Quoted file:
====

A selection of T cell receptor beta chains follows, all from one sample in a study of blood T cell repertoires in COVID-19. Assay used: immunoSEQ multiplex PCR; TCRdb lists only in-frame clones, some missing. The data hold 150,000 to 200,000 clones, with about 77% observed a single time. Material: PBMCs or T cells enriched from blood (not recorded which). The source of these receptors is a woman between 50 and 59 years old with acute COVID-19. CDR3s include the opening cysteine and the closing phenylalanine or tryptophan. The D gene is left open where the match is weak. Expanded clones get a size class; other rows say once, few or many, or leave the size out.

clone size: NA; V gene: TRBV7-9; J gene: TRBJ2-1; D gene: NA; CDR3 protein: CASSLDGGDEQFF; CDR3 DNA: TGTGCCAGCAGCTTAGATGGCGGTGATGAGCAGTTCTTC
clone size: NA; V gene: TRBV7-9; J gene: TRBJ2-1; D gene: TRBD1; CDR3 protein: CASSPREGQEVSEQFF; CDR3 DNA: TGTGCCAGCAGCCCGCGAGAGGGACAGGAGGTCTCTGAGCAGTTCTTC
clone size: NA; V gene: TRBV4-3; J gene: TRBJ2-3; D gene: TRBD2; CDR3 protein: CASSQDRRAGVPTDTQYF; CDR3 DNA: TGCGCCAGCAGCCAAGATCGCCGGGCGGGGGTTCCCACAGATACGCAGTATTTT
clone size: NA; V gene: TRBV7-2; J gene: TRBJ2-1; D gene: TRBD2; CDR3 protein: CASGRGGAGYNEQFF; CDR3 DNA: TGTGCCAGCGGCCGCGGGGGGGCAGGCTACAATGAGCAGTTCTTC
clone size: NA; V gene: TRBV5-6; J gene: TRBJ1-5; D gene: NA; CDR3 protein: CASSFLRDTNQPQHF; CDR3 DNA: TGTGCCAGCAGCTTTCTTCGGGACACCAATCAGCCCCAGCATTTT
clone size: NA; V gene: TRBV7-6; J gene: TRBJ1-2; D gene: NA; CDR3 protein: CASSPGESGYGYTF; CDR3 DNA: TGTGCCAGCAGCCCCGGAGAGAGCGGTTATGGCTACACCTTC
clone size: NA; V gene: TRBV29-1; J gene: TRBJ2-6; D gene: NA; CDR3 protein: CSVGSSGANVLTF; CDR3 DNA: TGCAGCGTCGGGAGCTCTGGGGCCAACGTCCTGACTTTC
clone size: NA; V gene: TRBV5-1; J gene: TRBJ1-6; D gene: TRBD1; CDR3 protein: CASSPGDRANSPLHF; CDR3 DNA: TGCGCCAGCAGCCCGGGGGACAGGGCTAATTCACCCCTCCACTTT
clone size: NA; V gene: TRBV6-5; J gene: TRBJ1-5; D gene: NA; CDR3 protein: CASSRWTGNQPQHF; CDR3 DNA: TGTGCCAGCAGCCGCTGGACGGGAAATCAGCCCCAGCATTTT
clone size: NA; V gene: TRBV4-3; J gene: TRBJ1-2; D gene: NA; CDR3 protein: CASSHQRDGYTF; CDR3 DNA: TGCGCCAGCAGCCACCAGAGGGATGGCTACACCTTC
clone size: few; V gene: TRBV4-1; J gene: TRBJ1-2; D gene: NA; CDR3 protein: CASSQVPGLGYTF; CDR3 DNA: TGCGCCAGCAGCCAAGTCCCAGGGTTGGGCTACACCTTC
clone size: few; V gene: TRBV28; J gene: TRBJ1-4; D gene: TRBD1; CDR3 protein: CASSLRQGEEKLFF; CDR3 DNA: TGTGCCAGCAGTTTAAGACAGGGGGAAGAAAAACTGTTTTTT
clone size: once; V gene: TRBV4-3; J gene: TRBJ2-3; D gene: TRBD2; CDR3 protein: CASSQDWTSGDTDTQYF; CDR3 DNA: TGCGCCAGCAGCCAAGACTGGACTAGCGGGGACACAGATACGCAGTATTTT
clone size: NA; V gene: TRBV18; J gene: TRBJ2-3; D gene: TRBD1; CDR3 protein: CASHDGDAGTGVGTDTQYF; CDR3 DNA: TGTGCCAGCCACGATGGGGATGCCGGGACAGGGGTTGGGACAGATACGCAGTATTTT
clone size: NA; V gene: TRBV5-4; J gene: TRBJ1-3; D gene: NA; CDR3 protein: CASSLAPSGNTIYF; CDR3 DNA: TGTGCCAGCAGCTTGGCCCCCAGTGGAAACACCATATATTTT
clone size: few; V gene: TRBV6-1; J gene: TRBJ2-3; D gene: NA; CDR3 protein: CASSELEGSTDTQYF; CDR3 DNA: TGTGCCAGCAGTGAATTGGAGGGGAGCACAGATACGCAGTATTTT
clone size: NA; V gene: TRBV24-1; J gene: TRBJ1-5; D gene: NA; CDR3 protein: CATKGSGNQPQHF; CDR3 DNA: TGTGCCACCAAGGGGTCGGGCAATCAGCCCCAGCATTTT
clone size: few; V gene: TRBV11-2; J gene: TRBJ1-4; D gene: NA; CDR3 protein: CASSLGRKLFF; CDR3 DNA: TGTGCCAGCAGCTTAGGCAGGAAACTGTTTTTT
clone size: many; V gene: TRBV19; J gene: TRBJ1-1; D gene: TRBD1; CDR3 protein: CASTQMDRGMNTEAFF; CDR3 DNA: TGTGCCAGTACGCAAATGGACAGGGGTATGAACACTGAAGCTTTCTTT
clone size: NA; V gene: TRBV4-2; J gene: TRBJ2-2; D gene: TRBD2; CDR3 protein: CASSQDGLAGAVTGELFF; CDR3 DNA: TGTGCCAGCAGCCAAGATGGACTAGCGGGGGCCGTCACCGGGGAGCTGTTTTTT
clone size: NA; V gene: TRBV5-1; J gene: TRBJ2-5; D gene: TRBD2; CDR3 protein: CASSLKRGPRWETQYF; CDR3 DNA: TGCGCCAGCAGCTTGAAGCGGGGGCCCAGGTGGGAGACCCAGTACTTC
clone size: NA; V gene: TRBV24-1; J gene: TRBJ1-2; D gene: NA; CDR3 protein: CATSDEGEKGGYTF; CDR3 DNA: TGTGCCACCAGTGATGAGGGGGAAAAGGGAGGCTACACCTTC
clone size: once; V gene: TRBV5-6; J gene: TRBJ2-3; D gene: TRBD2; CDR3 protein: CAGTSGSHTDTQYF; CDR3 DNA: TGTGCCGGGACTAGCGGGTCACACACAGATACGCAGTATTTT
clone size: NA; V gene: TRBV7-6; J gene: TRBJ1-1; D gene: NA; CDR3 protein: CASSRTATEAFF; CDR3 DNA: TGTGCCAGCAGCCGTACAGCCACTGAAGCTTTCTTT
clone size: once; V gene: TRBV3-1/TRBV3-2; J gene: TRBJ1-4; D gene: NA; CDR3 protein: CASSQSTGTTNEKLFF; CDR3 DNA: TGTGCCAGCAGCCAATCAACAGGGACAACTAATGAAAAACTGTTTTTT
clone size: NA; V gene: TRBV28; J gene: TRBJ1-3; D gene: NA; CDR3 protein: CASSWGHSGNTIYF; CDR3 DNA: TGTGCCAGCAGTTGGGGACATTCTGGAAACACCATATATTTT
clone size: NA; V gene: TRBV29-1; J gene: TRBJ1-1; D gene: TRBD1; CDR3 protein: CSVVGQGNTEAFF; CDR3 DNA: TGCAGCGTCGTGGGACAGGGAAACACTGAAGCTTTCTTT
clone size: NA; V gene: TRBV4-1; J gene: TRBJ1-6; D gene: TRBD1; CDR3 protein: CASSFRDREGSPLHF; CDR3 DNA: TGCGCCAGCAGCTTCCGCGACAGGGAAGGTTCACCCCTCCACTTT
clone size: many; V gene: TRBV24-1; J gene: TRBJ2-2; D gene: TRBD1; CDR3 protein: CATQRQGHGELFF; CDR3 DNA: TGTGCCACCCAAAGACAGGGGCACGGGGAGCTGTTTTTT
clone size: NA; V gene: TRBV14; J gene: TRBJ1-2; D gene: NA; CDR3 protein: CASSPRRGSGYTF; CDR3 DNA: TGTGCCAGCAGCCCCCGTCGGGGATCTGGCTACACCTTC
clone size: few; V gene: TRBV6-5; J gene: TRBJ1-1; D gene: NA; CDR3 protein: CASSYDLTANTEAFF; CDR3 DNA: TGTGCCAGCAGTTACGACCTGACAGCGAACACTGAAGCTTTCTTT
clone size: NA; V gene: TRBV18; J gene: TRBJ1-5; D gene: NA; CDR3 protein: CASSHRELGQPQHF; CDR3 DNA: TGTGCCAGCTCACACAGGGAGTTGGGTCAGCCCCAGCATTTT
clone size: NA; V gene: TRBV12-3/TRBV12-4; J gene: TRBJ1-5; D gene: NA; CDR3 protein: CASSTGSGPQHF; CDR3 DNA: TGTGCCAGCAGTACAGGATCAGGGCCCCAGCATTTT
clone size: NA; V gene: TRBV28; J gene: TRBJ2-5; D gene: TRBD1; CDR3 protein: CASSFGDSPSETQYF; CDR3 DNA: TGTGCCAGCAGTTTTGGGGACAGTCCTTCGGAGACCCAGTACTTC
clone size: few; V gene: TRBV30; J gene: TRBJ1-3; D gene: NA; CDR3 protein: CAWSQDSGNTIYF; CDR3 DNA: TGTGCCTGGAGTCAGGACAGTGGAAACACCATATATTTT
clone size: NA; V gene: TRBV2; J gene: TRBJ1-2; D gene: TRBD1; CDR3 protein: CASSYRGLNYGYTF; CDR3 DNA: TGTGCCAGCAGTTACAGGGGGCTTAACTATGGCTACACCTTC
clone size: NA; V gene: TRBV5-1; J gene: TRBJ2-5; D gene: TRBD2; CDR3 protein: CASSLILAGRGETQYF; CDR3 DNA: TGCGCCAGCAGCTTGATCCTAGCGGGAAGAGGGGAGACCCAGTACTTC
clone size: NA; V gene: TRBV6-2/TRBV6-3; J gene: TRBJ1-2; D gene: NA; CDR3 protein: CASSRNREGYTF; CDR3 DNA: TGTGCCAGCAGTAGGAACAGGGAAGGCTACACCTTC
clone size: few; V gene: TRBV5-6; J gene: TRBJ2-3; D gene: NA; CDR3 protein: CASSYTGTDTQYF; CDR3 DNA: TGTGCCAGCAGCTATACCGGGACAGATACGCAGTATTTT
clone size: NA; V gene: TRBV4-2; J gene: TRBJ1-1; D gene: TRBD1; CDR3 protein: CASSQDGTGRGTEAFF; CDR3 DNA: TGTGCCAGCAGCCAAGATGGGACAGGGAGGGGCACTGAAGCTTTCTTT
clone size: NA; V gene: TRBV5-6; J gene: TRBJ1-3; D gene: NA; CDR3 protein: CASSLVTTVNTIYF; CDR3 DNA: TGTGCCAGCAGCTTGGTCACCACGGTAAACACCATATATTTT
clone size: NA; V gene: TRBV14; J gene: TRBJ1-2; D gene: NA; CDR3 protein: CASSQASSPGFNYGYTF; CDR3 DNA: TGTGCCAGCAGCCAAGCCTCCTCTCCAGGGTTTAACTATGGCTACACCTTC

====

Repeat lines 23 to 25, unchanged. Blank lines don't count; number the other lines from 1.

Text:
clone size: NA; V gene: TRBV24-1; J gene: TRBJ1-2; D gene: NA; CDR3 protein: CATSDEGEKGGYTF; CDR3 DNA: TGTGCCACCAGTGATGAGGGGGAAAAGGGAGGCTACACCTTC
clone size: once; V gene: TRBV5-6; J gene: TRBJ2-3; D gene: TRBD2; CDR3 protein: CAGTSGSHTDTQYF; CDR3 DNA: TGTGCCGGGACTAGCGGGTCACACACAGATACGCAGTATTTT
clone size: NA; V gene: TRBV7-6; J gene: TRBJ1-1; D gene: NA; CDR3 protein: CASSRTATEAFF; CDR3 DNA: TGTGCCAGCAGCCGTACAGCCACTGAAGCTTTCTTT